Young & old alike

At this year’s Dance Flurry Festival, the torch will be passed to the next generation.
Violinist Jonathan “Jazz†Russell will bring his jazz chops to Dance Flurry this weekend, playing with The Doc Scanlon Trio Friday and Saturday.
Violinist Jonathan “Jazz†Russell will bring his jazz chops to Dance Flurry this weekend, playing with The Doc Scanlon Trio Friday and Saturday.

At this year’s Dance Flurry Festival, the torch will be passed to the next generation.

The festival, featuring workshops and performances across seven different venues in Saratoga Springs from Friday through Sunday, is known for its varied performers and styles of dance. From African to Celtic to jazz and swing, nearly every kind of traditional music and dance will be featured in some capacity.

So it may seem surprising that musicians in their 20s or younger make up a large percentage of the more than 400 artists who will perform. Artists such as jazz violinist Jonathan “Jazz” Russell, who at only 14 has already shared the stage with Bucky Pizzarelli, Wynton Marsalis and the late Les Paul. He’ll be playing with local jazz favorites The Doc Scanlon Trio at The Parting Glass, the City Center and Hilton High Rock, all on Saturday.

But age really has nothing to do with what Russell does as a musician. It all comes down to whether or not you can play — and Russell can play.

Time to get serious

“When I was younger, even just two years ago, it would always be like, ‘featuring young violinist Jonathan Russell,’ ” he said from his home in the Bronx. “Now it just says my name. I don’t think as I get older that it has that much of an impact.”

The Dance Flurry Festival

When: Friday through Sunday

Where: various venues in downtown Saratoga Springs

How Much: Full festival — $90; $80 (seniors and Dance Flurry Organization members); $3 (children)

More Info: 384-3275. The full schedule of events can be found at

“It’s great when you’re young, because everyone’s really excited,” said Jim Russell, Jonathan’s father. “But you have to be able to be aware of the transition — there comes a point where you don’t get a pat on the head for being a kid — you actually have to be able to play. Wynton Marsalis said, ‘When [an audience] sees a young performer, they get a smile on their face; when they hear you can really play, then they get serious.’ He said, ‘Get ready to look serious,’ when it came to Jonathan’s playing.”

But Russell’s age is important to the organizers of the Dance Flurry. Many of the kinds of traditional dancing that will be on display, such as contra dancing, Balboa or swing (the latter two of which Russell will be performing for), tend to be thought of as the province of older people. According to Peter Davis, program director for the festival, this is misleading.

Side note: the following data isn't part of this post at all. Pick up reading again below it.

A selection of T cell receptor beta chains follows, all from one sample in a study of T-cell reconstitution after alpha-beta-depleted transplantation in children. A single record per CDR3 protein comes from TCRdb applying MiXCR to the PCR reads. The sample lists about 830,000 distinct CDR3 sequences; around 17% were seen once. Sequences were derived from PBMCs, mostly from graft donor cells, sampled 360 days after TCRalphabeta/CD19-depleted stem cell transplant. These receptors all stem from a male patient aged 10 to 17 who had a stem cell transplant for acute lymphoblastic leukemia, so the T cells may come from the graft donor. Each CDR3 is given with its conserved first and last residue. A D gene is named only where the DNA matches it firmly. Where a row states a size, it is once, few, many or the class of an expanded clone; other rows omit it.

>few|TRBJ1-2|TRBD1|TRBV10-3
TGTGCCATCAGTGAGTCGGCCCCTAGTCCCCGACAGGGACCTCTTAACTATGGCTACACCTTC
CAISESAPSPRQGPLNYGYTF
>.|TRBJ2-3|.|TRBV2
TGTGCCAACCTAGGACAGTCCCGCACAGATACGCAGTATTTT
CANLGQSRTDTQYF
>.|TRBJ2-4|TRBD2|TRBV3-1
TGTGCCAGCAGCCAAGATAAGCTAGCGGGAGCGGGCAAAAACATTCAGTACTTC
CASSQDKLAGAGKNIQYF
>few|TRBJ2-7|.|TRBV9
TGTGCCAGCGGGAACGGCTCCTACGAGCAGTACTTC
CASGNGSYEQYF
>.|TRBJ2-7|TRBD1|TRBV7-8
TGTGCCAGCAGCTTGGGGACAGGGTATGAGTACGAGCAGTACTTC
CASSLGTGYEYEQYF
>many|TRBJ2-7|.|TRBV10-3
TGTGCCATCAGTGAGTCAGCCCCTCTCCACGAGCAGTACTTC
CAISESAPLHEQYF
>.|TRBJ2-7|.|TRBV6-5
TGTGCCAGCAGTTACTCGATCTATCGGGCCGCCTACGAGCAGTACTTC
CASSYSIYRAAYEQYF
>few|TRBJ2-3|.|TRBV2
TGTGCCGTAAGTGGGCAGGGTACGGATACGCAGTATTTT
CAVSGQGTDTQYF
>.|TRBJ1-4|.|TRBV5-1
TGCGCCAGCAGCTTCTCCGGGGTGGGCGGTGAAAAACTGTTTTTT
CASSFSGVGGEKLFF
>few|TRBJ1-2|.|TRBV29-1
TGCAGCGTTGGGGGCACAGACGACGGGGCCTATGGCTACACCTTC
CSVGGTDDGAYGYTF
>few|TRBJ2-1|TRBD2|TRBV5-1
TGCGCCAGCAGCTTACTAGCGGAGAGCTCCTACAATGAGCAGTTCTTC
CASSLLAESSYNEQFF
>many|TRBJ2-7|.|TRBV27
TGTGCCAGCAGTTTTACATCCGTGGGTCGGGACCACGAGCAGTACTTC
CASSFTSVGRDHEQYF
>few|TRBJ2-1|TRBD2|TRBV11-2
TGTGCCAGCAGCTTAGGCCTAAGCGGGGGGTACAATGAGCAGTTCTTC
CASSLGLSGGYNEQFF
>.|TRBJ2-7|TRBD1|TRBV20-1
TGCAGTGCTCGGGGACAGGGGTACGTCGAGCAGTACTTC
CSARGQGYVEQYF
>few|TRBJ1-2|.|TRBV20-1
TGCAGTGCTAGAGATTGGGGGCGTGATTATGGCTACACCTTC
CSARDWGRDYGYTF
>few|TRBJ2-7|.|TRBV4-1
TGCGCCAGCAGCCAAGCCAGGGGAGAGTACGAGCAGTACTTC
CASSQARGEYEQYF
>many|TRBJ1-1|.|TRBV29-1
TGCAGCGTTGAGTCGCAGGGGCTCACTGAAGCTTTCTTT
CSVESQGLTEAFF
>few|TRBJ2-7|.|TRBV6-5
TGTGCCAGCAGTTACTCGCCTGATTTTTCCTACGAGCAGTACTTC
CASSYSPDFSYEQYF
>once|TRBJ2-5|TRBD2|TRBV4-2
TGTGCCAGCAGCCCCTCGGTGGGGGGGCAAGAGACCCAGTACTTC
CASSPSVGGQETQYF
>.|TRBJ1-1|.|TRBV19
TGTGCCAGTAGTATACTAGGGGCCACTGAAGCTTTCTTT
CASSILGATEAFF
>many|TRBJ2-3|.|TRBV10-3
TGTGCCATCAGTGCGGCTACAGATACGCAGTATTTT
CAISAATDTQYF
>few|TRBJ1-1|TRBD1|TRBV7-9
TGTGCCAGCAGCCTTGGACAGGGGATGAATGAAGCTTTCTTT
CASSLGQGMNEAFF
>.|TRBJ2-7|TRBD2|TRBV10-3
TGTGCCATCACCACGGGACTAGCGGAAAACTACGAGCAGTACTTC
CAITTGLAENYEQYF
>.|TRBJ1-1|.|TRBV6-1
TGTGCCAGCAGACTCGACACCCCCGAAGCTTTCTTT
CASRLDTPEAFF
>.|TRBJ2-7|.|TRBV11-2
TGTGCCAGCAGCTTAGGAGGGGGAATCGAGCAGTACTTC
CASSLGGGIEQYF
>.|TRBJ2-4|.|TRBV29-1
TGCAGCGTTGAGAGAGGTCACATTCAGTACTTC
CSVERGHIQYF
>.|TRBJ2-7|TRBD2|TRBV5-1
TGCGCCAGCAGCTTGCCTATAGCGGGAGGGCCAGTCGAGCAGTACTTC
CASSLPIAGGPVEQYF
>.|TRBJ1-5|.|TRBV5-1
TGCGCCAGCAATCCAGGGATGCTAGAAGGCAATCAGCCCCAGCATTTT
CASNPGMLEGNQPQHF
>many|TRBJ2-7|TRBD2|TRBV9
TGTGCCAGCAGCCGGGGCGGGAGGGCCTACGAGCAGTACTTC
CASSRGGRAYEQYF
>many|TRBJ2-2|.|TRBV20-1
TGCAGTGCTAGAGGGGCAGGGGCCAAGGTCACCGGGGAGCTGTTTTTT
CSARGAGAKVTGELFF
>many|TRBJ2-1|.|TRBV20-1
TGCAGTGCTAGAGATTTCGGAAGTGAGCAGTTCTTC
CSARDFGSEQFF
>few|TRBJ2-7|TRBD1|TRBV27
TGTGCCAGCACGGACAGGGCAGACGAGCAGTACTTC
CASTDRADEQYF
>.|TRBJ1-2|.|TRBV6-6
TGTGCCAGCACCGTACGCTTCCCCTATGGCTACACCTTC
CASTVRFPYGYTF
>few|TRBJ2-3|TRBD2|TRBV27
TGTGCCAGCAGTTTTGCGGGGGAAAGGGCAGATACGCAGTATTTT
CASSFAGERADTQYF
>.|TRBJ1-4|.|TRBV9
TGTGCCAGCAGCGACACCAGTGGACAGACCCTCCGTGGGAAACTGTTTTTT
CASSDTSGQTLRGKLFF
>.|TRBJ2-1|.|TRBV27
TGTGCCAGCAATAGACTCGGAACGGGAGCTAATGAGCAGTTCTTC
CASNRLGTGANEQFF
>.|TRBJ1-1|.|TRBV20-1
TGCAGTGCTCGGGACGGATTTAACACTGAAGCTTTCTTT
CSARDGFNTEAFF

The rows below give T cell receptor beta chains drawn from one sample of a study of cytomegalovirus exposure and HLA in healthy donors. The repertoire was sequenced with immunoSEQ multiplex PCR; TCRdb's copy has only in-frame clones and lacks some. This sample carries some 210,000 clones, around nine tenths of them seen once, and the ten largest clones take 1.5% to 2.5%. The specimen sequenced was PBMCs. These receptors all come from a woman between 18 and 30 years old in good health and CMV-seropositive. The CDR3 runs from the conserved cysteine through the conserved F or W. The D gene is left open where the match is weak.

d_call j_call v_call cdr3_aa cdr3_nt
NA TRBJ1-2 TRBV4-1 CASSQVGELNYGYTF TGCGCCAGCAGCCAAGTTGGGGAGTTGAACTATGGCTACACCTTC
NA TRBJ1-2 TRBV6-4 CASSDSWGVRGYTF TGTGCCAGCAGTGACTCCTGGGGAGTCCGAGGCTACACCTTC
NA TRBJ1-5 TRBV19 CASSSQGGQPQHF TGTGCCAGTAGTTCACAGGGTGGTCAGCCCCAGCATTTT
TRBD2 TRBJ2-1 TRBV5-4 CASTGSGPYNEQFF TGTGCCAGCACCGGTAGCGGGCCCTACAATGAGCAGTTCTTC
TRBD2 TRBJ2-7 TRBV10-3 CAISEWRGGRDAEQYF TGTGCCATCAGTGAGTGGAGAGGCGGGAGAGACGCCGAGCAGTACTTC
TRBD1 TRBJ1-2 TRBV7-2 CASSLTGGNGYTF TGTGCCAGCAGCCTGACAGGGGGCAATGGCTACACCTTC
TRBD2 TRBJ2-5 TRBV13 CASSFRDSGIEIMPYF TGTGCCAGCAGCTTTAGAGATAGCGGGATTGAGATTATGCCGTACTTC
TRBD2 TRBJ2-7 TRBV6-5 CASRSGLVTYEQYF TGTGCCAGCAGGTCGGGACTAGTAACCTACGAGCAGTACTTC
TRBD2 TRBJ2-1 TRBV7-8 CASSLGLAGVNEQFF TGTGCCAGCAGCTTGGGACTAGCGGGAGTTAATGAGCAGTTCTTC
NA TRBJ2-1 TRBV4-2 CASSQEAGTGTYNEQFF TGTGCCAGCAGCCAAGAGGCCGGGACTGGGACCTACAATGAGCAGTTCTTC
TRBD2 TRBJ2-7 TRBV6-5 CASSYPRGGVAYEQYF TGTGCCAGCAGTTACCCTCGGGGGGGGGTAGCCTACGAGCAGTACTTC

“One of the interesting things about this is that it has a really wide age range of people,” Davis said. “If you get into a contra dance line . . . you dance with a partner, but you end up dancing with every other couple in the line. And you will really dance with — if it’s an experienced dance — teenagers all the way up to people in their 70s. It’s wonderful in that way.”

Along with Russell, other young performers at the Flurry will include The Great Bear Trio, featuring multi-instrumentalists Andrew and Noah VanNorstrand.

The two brothers, both in their 20s, are joined by their mother, Kim, and will perform Friday and Saturday night at the City Center and Sunday night at the Hilton Alabama.

Another is Boston’s The Guy Mendilow Band, which draws from Israeli, South African and Brazilian musical traditions. The band will play for Israeli dance events throughout the weekend and will also be instructing a workshop overtone singing.

Passing the torch

“We feel that’s really important to kind of pass the torch on to some of these young people who believe in traditional music . . .,” Davis said.

“World music is something that a lot of young people are interested in — they’re going back to their musical roots more than they used to do.”

This won’t be Russell’s first experience playing music for dancers — he recalled at least one other performance he gave with a band at a dance room in New York City. “I thought it was actually pretty fun to play my solo and see if the dancers reacted at all to what I was doing,” he said.

And what was that reaction? “Pretty much nothing, from what I could tell,” Russell said, laughing. “I just wanted to wait and watch, see what would happen. There is a difference of live dance music versus recorded music — if the band can really swing, the dancers can really swing.”

Russell, who is also slated to perform Friday night at Caffe Lena with the Doc Scanlon Trio, said he can’t even remember when he started playing violin.

“According to my parents, I used to watch ‘The Elephant Show,’ and they had a violinist on it,” Russell said. “I was just always able to identify the sound of a violin, so my parents got one and I was really happy playing it.”

Parental influence

His mother, Eve Weiss, plays classical guitar, and his father is also a musician, so both his parents assumed that he would pick up an instrument.

“It was kind of like in ‘Harry Potter,’ where the wand chooses the wizard,” Jim Russell said.

“Our hope was that the instrument chooses the kid, and with Jonathan always picking up on the sound of the violin, we went with that. Just, thankfully, it was not accordion or bagpipe.”

Categories: Life and Arts

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